NFL quarterback making $750,000 a year explains why he prefers living at home with his mom
The number of young adults in the U.S. choosing to live with their parents has sharply risen, with 54% of Gen Zers (aged 18 to 25) doing so due to the current economic climate. It makes sense these days because rent is punitively expensive, and inflation has made getting by even more challenging. Add to that, according to a recent story in The New York Post, many adult Gen Zers admit they’re not ready to be “adulting” quite yet.
One high-profile Gen Zer with the money to live on his own but chooses the comfort of living at home with his mother is New York Giants quarterback, 25-year-old Tommy DeVito.
DeVito is an unlikely starter for the Giants after their number one quarterback, Daniel Jones, and backup, Tyrod Taylor, have gone down to injuries. DeVito is just the 10th undrafted rookie to start in the NFL since 2000.
Even though DeVito currently makes $750,000 a year, he prefers to live at home with his mother in Cedar Grove, New Jersey.
“It was a no-brainer for me,” DeVito told ESPN about living with his parents. “Everything that I need is there at the house. The decision was made since this level of football is stressful for a rookie, especially from the quarterback position. There is a lot going on, a lot of meetings. So everything outside of football is handled by my family.”
“I don’t have to worry about laundry, what I’m eating for dinner, chicken cutlets and all that is waiting for me when I get there,” DeVito continued. “My mom still makes my bed. Everything is handled for me. Honestly, I don’t even know if I could find a place closer to here than where I live. It takes me 12 minutes to get here.”
DeVito is right about his mom living in a desirable location. Cedar Grove is under 12 miles from the Giants’ home at MetLife Stadium in East Rutherford, New Jersey.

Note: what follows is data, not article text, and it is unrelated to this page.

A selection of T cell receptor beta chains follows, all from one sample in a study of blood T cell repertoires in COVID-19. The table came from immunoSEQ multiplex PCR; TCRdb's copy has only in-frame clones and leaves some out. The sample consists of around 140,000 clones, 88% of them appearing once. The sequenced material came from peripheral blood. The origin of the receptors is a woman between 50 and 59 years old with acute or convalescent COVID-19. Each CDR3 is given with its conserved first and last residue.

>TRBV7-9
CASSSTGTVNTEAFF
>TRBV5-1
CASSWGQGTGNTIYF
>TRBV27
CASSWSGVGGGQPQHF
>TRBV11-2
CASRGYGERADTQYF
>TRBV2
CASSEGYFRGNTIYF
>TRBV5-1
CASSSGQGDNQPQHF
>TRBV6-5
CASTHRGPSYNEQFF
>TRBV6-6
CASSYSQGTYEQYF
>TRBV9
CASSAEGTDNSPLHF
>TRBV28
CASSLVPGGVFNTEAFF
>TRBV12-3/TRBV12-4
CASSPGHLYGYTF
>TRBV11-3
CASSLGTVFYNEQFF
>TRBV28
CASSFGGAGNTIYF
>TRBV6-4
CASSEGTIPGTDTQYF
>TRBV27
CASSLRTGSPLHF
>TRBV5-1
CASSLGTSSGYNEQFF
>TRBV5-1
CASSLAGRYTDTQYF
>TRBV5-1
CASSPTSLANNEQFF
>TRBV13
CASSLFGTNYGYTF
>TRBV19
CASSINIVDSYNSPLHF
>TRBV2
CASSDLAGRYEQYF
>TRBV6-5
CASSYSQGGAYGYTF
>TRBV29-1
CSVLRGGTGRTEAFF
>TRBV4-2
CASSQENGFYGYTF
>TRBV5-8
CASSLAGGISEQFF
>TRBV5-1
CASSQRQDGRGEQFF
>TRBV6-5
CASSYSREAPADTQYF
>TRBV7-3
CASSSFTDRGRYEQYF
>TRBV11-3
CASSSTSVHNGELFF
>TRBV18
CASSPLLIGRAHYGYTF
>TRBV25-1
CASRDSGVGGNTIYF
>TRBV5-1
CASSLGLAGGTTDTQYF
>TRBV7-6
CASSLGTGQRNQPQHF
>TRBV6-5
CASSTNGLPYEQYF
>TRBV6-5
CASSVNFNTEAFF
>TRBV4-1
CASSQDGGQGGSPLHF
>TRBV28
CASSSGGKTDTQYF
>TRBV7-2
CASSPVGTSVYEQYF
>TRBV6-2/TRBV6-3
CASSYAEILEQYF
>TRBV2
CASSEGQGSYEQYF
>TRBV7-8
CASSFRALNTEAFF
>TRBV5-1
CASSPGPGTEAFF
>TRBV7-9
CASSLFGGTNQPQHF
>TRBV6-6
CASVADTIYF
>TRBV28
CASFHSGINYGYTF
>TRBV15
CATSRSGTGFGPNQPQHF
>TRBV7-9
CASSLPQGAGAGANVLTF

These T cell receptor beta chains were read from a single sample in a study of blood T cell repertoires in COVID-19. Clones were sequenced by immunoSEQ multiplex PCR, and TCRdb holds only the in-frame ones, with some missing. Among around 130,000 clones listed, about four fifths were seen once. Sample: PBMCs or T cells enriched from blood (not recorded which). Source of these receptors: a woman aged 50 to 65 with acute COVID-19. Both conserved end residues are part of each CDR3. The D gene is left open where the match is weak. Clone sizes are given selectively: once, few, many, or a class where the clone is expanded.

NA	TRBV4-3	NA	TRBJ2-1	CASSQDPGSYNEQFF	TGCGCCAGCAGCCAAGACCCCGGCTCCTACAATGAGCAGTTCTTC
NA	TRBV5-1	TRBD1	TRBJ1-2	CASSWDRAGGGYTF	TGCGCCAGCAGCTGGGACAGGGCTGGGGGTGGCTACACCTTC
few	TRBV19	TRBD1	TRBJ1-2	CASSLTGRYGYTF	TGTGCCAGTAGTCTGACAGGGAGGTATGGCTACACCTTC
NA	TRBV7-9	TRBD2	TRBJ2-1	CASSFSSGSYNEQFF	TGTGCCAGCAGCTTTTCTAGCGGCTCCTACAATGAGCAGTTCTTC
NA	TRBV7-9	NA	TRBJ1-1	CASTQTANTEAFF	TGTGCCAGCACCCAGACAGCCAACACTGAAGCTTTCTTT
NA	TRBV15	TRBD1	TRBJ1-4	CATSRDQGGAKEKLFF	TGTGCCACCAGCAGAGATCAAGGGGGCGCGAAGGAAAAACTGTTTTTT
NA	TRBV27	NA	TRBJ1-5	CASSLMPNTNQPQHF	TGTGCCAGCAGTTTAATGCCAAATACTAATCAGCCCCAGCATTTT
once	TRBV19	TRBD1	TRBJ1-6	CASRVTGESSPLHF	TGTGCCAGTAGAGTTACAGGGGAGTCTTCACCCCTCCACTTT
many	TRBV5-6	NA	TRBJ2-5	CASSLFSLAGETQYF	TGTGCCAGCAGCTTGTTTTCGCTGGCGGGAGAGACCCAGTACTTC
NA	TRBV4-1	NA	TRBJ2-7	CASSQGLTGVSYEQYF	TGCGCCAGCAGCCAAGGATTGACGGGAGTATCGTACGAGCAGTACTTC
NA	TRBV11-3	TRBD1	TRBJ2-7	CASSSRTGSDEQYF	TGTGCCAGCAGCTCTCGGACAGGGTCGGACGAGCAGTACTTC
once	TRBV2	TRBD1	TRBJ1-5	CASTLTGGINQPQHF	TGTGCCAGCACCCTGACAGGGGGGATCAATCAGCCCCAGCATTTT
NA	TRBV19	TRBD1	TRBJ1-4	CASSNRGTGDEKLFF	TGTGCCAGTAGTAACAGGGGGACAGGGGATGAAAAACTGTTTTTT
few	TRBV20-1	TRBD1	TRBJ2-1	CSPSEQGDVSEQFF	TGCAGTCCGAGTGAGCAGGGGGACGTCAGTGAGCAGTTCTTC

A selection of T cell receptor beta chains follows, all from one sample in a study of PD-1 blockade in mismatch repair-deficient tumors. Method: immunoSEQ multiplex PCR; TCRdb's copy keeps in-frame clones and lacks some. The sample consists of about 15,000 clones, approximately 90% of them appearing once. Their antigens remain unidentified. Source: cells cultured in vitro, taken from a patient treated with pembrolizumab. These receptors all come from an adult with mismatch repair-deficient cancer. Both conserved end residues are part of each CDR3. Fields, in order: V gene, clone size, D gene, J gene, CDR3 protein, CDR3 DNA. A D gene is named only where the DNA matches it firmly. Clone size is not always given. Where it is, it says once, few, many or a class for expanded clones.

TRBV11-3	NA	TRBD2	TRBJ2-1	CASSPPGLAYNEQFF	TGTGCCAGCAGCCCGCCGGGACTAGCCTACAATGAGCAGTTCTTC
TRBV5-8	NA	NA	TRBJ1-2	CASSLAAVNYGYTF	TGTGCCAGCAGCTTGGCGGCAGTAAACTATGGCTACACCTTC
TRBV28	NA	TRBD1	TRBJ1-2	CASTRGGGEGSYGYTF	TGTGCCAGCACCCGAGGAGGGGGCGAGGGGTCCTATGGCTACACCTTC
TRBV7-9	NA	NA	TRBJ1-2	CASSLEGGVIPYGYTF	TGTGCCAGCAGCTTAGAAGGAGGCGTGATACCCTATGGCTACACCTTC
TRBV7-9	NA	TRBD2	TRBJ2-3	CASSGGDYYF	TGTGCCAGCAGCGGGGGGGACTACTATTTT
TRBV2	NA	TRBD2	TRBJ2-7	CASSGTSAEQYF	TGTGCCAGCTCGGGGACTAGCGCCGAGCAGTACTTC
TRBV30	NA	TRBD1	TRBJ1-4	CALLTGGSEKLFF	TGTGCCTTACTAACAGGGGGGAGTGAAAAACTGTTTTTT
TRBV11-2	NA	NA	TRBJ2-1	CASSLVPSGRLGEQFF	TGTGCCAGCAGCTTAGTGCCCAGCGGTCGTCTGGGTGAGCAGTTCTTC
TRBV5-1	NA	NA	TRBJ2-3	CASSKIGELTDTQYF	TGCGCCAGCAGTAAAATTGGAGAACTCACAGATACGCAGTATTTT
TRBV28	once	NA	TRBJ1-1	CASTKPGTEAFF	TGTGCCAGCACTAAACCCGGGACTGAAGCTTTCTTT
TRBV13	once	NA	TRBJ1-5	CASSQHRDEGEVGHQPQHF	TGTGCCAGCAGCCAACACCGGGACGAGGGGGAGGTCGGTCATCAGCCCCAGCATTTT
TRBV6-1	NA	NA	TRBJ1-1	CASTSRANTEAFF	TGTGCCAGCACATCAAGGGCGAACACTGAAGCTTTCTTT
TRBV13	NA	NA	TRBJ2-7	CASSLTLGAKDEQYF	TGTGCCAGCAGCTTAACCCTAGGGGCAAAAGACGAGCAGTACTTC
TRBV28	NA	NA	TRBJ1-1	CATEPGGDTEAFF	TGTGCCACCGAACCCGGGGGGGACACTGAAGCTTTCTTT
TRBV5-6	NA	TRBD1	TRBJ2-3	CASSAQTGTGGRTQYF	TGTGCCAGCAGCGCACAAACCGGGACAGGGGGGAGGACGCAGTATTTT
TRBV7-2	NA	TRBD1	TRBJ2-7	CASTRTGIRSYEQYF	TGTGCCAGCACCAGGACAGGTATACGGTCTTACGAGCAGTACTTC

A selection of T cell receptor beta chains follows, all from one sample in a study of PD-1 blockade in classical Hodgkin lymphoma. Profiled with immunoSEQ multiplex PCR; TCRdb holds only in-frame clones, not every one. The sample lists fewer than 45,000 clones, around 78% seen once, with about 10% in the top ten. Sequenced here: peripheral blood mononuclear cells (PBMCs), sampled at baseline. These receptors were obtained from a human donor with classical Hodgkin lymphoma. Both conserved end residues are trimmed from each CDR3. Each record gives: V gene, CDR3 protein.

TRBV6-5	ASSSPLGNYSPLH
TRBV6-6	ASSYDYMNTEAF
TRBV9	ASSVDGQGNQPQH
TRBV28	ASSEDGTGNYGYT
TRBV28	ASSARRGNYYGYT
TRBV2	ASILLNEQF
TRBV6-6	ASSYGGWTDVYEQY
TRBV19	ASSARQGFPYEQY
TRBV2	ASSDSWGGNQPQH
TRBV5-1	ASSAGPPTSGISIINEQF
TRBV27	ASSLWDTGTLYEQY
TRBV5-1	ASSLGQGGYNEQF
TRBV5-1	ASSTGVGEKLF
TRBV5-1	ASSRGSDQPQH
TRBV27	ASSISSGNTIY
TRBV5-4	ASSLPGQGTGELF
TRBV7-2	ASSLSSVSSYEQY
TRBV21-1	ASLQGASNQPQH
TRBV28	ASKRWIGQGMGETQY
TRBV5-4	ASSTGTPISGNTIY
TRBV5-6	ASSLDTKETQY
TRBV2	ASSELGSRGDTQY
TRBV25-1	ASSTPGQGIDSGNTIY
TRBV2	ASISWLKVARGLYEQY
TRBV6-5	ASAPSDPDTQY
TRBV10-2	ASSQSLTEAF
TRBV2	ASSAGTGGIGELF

Veteran Giants offensive lineman Justin Pugh sees nothing wrong with the starting quarterback from one of the most storied franchises in the NFL living at home with his mother. “That is the greatest. You know what, smart!” Pugh told ESPN. “Saving his money. Genius! That’s the one thing I’d say from a financial standpoint. Your mom helping with your wash, making sure you’re up on time, no distractions, unbelievable.”
“The family, the friends, everybody that has been reaching out, that has been the shock of it. It’s football, right? It’s another day.”
– Tommy DeVito on his first NFL start this Sunday pic.twitter.com/GYk5bS8oC0
— Giants Videos (@SNYGiants) November 8, 2023
DeVito may be onto something when it comes to saving money as a high-paid professional athlete. A startling number of pro athletes go broke after their playing career. One athlete who kept almost every penny he made as a pro athlete with the help of his mom was former NFL wide receiver Darrius Heyward-Bey. DHB, as he is known, kept almost all of the money he made through 10 seasons with the Raiders, Colts and Steelers with the help of his mother, Vivian, an accountant. She kept DHB on a strict budget and invested the rest of his money.
“I get an email [from her] every Tuesday,” said Heyward-Bey, who gave his mom a commission for her work. “I can read it over, check it up. I see where the money is going.
“I don’t have any kids and I’m not married, so the money I spend is on me. It’s really easy to say no to myself,” Heyward-Bey continued. “I keep things real simple. I’m not really a flashy guy. I understand what I want to buy. I invest my money well and pay my taxes.”
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